Database for Animation Studies


The finding and evaluation of Takashi Inui's two puppet animations filmed in the 1930s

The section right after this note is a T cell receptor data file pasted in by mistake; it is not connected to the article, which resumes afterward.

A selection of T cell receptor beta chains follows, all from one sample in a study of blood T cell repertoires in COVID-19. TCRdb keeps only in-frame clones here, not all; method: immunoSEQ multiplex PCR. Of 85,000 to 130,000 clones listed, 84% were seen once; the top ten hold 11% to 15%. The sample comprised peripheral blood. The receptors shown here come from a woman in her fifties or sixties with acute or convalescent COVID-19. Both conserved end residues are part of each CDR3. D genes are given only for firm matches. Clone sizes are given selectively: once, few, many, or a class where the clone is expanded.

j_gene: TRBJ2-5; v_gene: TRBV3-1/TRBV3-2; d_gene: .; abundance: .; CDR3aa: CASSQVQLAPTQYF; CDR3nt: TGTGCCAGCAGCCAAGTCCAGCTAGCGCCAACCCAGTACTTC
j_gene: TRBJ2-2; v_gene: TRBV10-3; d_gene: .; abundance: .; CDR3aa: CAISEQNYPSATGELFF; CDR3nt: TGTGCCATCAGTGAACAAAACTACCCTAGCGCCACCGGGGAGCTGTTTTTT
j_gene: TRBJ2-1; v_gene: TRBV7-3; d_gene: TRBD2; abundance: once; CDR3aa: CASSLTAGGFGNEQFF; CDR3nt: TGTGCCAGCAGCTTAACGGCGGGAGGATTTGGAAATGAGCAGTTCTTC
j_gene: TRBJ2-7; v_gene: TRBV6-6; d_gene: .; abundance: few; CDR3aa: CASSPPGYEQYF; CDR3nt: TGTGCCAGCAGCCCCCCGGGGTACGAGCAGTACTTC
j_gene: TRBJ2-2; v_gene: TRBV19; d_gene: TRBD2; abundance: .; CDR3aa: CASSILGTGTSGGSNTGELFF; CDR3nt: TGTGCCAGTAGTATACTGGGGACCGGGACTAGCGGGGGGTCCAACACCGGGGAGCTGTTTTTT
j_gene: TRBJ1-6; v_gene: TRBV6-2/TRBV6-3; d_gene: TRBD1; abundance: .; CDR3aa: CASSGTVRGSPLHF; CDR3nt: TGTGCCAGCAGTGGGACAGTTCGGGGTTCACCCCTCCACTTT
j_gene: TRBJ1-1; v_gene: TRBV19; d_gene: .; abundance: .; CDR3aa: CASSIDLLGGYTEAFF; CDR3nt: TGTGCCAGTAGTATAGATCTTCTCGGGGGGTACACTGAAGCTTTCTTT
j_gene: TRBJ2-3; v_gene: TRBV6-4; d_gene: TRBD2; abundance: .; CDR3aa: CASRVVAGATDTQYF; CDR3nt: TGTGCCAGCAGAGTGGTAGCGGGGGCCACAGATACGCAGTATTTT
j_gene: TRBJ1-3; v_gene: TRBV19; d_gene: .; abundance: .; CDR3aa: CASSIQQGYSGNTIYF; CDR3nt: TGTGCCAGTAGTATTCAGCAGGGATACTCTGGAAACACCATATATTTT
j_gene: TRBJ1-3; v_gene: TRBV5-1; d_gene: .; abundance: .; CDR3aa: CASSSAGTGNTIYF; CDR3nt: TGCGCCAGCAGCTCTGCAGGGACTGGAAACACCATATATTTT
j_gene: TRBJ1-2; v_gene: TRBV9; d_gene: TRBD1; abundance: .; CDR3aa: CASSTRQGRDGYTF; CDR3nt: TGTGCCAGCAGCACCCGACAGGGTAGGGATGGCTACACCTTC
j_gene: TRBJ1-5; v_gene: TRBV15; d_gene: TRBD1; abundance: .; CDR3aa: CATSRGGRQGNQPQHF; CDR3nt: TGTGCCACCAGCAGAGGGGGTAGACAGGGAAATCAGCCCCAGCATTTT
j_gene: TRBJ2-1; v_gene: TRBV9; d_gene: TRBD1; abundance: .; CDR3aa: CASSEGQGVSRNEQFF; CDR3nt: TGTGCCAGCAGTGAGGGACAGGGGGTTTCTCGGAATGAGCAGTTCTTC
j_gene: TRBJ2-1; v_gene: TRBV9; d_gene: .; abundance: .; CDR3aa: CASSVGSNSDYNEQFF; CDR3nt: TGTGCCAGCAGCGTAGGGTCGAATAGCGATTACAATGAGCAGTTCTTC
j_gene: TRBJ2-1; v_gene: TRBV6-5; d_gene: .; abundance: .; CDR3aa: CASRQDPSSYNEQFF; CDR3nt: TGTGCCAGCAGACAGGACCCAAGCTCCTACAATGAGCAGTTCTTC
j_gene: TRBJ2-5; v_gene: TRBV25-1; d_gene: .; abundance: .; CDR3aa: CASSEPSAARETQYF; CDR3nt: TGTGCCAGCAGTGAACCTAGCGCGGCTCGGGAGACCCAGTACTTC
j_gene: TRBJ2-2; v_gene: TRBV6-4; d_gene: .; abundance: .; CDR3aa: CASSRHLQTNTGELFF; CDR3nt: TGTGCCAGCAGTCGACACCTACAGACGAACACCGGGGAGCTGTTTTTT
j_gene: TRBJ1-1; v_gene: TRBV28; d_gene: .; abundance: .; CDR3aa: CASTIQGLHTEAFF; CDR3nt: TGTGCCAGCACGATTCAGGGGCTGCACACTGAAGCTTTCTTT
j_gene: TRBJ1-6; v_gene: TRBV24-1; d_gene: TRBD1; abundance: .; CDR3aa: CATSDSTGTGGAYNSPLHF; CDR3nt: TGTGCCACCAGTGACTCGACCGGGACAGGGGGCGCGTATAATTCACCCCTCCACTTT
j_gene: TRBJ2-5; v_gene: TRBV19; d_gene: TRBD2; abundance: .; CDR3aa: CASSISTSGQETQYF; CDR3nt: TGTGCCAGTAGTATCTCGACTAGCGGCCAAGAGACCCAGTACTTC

Takashi Inui (1911-1994), a psychologist and former professor of Hosei University who showed remarkable achievements in the field of children's art education, made some puppet animations using Pathe Baby 9.5 mm film during the 1930s while attending university. One of the authors, H. Yoshimura, was informed of the existence of those films by the family of Takashi Inui. In the present work, we estimate the value of the films in the early history of Japanese animation.Since only Shigeji Ogino, an amateur, had been known as a puppet animator before World War II so far, the finding of Inui's films throws important light on the early works of puppet animation in Japan. Although there remains the possibility of the existence of the original films, we have only found a VHS videotape rerecorded from the origianal films in the 1980s, on which the narration by Takashi Inui himself was imposed. Two titles have been identified: Kagami (Mirror) perhaps made in 1931 and Ningyo to Ningen (A Mermaid and a Human Being) made in 1932, both of which are adaptations from the stories originally written by H.C. Andersen. Inui hand made the puppets for his works and also used novel techniques such as cutout shlhouette animation, sand animation, and double exposure. He have referred to a puppet animation, The Magic Clock (L' horloge magique), produced by Ladislaw Starewicz, and a small number of technical books. We conclude that Inui's works should be highly regarded from the historical viewpoint og Japanese animation.

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